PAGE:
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Watercooler Stories

Jan. 16, 2013 at 6:30 AM   |   Comments

Lawsuit claims finger-related harassment

NEW YORK, Jan. 15 (UPI) -- A New York man is suing police for $2.1 million, alleging false arrest stemming from an incident when he flashed his middle finger at a detective.

The lawsuit filed by Aneury Peralta, 22, against the New York Police Department said he flashed his middle finger to another motorist during an October 2011 traffic incident and soon discovered the other man was a plainclothes police detective, the New York Daily News reported Tuesday.

Peralta said the detective reached into his car, shoved him and grabbed the keys from his ignition before flashing an ID card to reveal he was a police officer.

The detective issued Peralta a ticket for disorderly conduct, which was dismissed in December.

However, Peralta's lawsuit said three police officers and a sergeant arrived at his family's bodega three weeks later and told him there was a warrant for his arrest. He was busted on a charge of resisting arrest when he attempted to call his brother, the lawsuit says.

The resisting arrest charge was dropped by prosecutors.

The civil rights lawsuit is seeking $2.1 million.

The New York Police Department declined to comment on the suit.


Stolen church relics returned with apology

STE. GENEVIEVE, Mo., Jan. 15 (UPI) -- The pastor of a Missouri church said nine stolen relics, including the material remains of Catholic saints, were returned with an apology note.

The Rev. Dennis Schmidt of the Ste. Genevieve Catholic Church in Ste. Genevieve said the relics were found in a zip-locked baggie after the 6 a.m. mass Monday, the St. Louis Post-Dispatch reported Tuesday.

Schmidt said the items, which were taken around Christmas, were returned with a note apologizing for the thefts and asking forgiveness.

The pastor said the thief has been forgiven, but the culprit's identity and motive for the theft remain a mystery.

Lt. Jasen Crump of the Ste. Genevieve Police Department said the case is not being investigated at Schmidt's request.


Lengthy sentences for 68-cent robbers

CONVERSE, Texas, Jan. 15 (UPI) -- A pair of armed robbers in Texas who received just 68 cents from their three victims were sentenced to lengthy stays in prison.

State District Judge Raymond Angelini sentenced Ryan Huerta, 19, to 18 years in prison last week and Arnulfo Hernandez was sentenced to 20 years in prison Monday for their string of three incidents in Converse, the San Antonio Express-News reported Tuesday.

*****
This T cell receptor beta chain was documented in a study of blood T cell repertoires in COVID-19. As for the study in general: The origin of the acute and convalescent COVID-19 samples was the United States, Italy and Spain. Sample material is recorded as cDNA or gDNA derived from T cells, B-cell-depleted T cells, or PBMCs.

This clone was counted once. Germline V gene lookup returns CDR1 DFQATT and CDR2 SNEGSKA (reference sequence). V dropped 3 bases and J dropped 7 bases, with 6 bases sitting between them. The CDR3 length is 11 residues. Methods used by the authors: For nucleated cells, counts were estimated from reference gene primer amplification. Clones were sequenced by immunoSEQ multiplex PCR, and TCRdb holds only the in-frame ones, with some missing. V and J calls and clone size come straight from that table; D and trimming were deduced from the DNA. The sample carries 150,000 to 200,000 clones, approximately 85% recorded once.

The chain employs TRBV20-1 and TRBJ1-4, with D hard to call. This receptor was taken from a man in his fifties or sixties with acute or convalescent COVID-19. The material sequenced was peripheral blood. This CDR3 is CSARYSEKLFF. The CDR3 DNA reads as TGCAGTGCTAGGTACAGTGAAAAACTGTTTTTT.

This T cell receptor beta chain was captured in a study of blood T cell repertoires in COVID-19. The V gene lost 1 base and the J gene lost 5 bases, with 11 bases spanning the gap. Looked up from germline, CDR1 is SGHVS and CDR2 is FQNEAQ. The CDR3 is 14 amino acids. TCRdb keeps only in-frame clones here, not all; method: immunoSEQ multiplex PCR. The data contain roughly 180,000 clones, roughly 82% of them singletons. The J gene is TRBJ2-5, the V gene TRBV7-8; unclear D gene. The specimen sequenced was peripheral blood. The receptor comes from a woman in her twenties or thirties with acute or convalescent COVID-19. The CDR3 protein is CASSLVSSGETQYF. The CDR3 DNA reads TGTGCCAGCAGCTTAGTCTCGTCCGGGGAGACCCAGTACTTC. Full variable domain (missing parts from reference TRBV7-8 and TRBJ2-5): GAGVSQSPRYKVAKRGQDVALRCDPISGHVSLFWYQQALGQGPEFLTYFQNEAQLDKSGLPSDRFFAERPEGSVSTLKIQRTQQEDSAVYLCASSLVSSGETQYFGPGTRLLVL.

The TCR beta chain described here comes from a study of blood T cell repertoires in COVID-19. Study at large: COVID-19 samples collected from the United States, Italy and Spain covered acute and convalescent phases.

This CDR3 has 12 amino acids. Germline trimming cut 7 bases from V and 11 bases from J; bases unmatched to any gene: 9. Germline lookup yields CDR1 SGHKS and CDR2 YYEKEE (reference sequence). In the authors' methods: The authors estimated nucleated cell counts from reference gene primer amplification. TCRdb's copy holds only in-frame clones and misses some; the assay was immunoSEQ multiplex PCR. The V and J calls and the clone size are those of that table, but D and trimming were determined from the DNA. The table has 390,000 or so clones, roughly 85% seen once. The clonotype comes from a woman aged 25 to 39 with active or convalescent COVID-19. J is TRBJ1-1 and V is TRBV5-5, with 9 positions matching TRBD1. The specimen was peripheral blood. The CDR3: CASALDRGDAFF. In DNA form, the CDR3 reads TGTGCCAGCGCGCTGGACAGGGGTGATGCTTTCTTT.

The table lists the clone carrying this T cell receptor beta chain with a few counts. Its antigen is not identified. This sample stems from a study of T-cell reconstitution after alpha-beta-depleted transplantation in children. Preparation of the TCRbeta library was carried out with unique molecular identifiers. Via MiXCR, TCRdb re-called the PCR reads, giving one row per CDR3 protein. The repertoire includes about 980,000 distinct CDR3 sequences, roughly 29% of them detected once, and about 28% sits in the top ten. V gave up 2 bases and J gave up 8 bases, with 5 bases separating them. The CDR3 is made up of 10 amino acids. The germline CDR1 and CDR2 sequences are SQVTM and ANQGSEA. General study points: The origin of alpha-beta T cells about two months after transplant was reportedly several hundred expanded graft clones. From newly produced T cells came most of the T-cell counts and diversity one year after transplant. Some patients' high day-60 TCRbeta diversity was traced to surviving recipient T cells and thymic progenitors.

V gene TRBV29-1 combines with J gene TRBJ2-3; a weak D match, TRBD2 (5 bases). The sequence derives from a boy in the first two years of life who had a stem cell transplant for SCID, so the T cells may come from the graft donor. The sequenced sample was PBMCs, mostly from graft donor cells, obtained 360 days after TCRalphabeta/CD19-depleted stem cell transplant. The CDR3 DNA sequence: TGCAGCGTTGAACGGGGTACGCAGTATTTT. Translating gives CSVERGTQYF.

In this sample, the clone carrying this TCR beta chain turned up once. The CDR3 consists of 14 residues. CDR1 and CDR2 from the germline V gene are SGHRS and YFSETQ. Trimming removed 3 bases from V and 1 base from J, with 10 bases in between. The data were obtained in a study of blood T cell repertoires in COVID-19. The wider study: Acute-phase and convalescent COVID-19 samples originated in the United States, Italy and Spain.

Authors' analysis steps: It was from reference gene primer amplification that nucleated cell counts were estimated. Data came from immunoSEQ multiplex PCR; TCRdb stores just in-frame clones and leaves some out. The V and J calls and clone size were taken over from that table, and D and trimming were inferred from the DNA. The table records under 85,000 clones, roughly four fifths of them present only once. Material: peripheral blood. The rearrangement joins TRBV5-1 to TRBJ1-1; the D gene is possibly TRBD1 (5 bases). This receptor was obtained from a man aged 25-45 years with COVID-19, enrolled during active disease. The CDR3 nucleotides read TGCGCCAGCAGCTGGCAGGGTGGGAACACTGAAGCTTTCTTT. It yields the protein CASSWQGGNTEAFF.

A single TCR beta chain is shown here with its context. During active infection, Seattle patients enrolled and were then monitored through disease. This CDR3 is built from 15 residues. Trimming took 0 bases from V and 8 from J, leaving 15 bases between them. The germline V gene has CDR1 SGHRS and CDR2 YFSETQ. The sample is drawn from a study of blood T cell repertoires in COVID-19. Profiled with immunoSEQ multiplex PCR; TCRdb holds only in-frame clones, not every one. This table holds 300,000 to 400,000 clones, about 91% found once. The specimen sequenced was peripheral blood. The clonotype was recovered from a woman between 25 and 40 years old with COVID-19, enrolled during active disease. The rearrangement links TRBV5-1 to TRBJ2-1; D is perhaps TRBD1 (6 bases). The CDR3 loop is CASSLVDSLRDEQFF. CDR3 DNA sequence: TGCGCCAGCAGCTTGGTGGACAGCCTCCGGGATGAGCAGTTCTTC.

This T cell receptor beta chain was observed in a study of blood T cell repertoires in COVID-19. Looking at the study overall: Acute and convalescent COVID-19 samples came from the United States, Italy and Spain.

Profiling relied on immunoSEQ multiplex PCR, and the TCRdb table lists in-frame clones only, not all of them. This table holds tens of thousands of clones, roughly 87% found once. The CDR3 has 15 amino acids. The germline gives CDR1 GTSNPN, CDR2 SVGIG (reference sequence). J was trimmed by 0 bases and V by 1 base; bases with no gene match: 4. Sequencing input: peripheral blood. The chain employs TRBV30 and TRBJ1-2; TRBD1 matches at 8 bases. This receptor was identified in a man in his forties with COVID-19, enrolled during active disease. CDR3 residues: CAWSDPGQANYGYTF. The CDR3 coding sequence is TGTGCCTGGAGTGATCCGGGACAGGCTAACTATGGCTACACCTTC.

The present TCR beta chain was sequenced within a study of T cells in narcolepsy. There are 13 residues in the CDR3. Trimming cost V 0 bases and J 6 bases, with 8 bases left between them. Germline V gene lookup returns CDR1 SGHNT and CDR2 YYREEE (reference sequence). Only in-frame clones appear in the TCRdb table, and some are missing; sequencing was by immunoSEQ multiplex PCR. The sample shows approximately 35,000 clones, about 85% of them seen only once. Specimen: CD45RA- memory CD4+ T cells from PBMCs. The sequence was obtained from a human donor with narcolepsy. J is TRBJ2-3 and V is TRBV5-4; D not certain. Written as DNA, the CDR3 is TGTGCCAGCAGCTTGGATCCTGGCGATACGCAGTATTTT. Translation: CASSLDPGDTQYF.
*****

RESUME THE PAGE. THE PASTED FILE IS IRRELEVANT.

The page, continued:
Hernandez had originally obtained a plea agreement calling for a maximum eight-year sentence, but the agreement was voided when he failed to show up for sentencing in September. He told the court he skipped the appearance because he was trying to support his pregnant girlfriend.

Police said the men were armed with a .22-caliber rifle when they robbed a Converse Walmart employee of his pocket change in January 2011 and attempted to rob a woman nearby, firing a round into her windshield before she drove off.

The third victim was able to disarm Huerta and the teens fled, but returned after circling the block and rammed the man's car.

Police said the shot fired into the woman's car did not penetrate the windshield.

"But for the grace of God and the small caliber of the weapon, we could have something else entirely," prosecutor Daryl Harris said.


Hot dog injury lawsuit decision reversed

KANSAS CITY, Mo., Jan. 15 (UPI) -- A fan whose lawsuit said he was injured by a flying hot dog at a Kansas City Royals game will get a second chance in court, an appeals court ruled.

John Coomer's lawsuit said he suffered a detached retina and other injuries when he was struck in the eye by a foil-wrapped hot dog thrown by Royals mascot Sluggerrr at a 2009 game, The Kansas City (Mo.) Star reported Tuesday.

A jury ruled for the team in March 2011, saying Coomer assumed the risk of a hot dog-related injury when he purchased his ticket to the game.

However, the appellate court threw out the lower court's decision.

"The risk of being hit in the face by a hot dog is not a well-known incidental risk of attending a baseball game," the court ruled. "Consequently, a plaintiff may not be said to have consented to, and voluntarily assumed, the risk by attending the game."

© 2013 United Press International, Inc. All Rights Reserved. Any reproduction, republication, redistribution and/or modification of any UPI content is expressly prohibited without UPI's prior written consent.
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